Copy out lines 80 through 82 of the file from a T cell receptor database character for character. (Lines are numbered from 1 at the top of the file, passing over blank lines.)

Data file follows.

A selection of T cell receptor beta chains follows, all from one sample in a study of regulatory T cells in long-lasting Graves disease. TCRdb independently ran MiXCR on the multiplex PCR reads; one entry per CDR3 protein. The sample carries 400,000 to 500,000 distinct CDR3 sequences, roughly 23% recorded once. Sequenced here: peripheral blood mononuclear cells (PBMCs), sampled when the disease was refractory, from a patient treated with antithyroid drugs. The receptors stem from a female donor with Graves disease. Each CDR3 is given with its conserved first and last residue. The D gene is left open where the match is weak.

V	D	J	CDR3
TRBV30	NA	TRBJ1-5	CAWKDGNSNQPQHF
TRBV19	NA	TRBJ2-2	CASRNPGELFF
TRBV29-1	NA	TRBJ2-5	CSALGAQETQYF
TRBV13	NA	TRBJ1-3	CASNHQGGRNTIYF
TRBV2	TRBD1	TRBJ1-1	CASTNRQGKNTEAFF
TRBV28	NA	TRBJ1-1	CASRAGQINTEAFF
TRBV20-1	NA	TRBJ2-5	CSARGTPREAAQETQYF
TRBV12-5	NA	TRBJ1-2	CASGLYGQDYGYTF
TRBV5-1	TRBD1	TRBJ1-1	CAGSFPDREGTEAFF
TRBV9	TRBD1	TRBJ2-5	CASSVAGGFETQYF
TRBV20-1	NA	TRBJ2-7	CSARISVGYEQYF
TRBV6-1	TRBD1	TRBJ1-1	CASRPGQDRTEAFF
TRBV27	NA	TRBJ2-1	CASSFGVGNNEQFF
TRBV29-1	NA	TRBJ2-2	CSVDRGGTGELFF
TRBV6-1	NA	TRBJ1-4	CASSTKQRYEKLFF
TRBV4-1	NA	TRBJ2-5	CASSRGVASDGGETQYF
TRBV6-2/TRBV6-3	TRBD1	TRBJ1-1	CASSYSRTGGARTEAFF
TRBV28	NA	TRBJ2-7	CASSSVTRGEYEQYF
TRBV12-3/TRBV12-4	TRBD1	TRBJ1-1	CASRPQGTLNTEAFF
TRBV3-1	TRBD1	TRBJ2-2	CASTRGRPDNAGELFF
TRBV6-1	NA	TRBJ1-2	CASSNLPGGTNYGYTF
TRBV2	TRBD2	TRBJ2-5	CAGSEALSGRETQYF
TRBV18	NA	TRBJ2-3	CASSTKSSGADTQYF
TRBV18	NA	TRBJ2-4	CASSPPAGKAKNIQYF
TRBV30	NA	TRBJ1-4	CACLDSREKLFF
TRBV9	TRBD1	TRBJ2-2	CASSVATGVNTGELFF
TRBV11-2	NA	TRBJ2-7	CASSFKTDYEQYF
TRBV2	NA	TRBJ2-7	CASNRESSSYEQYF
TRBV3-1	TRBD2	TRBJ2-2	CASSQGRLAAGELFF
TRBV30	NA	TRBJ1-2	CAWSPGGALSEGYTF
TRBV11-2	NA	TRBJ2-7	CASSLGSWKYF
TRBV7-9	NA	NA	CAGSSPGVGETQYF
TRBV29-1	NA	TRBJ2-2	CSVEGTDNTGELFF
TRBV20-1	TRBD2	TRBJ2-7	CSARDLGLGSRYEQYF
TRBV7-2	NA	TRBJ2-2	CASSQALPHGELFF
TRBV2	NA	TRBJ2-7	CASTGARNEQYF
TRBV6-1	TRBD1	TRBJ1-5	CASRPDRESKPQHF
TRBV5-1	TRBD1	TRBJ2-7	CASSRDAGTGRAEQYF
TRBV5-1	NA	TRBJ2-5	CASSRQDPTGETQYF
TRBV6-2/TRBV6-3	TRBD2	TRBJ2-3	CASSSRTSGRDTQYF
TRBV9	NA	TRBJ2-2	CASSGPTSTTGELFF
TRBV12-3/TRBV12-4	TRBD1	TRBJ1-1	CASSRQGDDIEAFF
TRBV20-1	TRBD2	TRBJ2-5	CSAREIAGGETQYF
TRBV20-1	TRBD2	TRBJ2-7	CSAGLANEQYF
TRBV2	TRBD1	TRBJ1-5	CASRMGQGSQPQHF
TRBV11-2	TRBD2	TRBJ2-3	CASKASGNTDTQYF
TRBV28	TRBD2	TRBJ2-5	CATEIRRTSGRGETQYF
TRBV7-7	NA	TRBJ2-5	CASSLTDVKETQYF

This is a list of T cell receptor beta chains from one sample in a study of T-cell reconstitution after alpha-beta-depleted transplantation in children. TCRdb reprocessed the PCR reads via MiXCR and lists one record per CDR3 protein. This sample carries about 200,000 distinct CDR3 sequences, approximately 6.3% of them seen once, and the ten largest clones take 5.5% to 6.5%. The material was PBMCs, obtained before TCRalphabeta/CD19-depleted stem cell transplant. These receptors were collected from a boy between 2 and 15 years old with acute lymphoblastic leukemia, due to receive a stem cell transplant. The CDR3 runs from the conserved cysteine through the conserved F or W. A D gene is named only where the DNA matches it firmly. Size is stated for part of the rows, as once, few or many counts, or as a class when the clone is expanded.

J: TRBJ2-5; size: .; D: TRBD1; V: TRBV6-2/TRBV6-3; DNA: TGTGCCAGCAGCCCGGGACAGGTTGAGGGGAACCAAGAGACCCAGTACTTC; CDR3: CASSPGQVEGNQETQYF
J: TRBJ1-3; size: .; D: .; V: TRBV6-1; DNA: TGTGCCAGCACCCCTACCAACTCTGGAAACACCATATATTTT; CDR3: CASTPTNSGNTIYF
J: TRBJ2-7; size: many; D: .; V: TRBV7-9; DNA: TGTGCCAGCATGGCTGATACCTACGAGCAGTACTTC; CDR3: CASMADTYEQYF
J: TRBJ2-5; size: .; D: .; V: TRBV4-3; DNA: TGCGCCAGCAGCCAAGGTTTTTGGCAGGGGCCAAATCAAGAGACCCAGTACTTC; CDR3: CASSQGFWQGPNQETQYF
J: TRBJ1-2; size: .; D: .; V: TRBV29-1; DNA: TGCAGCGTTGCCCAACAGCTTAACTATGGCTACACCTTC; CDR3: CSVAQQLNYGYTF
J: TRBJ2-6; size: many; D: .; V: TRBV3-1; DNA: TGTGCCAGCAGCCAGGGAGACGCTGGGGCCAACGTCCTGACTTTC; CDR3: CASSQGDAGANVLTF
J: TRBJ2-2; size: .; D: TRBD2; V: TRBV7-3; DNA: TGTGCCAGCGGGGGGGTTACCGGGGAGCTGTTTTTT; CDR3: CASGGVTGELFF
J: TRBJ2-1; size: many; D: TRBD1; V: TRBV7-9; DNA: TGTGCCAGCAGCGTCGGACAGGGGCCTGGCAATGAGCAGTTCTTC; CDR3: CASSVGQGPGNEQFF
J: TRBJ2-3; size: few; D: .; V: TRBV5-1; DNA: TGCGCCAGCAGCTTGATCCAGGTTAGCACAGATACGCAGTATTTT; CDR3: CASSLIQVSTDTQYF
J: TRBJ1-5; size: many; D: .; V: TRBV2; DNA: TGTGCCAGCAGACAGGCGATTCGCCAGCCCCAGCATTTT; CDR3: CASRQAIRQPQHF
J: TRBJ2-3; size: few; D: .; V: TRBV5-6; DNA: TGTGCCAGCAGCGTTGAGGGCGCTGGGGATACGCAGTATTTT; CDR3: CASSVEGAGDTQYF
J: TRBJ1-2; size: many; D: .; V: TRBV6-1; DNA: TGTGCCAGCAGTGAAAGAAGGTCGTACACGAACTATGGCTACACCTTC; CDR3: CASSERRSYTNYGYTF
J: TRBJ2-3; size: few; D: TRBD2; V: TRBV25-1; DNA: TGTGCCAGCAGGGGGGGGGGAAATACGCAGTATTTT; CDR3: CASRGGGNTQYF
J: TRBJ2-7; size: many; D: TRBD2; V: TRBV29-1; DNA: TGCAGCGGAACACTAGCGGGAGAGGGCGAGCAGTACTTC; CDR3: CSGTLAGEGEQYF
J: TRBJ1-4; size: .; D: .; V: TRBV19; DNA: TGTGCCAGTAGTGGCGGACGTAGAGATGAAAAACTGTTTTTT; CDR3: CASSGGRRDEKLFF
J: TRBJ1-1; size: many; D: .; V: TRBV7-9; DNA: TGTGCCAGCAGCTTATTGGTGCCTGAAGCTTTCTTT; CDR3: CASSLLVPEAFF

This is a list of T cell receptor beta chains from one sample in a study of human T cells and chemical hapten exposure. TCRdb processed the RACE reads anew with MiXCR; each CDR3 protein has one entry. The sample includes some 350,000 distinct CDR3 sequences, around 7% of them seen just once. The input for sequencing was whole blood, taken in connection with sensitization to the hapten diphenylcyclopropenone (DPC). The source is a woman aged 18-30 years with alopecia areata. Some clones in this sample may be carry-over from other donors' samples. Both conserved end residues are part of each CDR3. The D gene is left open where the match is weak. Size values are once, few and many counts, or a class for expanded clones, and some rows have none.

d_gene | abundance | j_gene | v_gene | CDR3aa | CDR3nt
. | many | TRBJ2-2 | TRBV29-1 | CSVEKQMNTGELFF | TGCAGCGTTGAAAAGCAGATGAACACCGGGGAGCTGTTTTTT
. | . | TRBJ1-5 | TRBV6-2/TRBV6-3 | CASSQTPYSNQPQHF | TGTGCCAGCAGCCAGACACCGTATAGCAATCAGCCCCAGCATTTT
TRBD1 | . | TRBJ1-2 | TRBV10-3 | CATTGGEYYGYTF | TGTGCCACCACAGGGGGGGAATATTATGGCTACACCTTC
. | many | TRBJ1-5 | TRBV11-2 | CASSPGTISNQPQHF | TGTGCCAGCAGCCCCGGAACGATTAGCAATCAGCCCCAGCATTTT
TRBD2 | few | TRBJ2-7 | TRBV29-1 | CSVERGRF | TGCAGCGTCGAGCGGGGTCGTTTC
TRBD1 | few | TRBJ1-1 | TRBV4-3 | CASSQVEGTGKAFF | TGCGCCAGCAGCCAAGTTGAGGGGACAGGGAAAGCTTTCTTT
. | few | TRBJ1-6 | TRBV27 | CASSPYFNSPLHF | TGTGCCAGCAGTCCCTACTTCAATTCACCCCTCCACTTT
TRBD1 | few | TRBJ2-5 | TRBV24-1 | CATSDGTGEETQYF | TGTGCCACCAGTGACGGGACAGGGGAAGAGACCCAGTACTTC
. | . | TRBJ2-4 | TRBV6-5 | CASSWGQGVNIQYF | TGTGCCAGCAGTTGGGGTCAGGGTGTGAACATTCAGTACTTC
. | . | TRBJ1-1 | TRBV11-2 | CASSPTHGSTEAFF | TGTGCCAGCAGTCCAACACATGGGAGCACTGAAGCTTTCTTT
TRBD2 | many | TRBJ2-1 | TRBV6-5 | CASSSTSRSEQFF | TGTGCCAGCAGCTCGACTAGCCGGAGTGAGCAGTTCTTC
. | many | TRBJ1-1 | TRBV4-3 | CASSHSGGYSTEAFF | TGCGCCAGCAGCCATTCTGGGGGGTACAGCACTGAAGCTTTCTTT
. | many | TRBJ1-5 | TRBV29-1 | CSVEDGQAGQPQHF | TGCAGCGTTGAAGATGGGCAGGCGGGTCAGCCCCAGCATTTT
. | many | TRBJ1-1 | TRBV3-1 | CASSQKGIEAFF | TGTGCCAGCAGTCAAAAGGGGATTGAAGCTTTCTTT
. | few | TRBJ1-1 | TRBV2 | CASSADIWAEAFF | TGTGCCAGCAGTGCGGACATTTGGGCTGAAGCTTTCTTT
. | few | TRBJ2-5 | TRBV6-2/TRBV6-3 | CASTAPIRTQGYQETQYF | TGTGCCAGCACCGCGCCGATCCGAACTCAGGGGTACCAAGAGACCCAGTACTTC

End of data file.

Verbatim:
TRBD2 | many | TRBJ2-1 | TRBV6-5 | CASSSTSRSEQFF | TGTGCCAGCAGCTCGACTAGCCGGAGTGAGCAGTTCTTC
. | many | TRBJ1-1 | TRBV4-3 | CASSHSGGYSTEAFF | TGCGCCAGCAGCCATTCTGGGGGGTACAGCACTGAAGCTTTCTTT
. | many | TRBJ1-5 | TRBV29-1 | CSVEDGQAGQPQHF | TGCAGCGTTGAAGATGGGCAGGCGGGTCAGCCCCAGCATTTT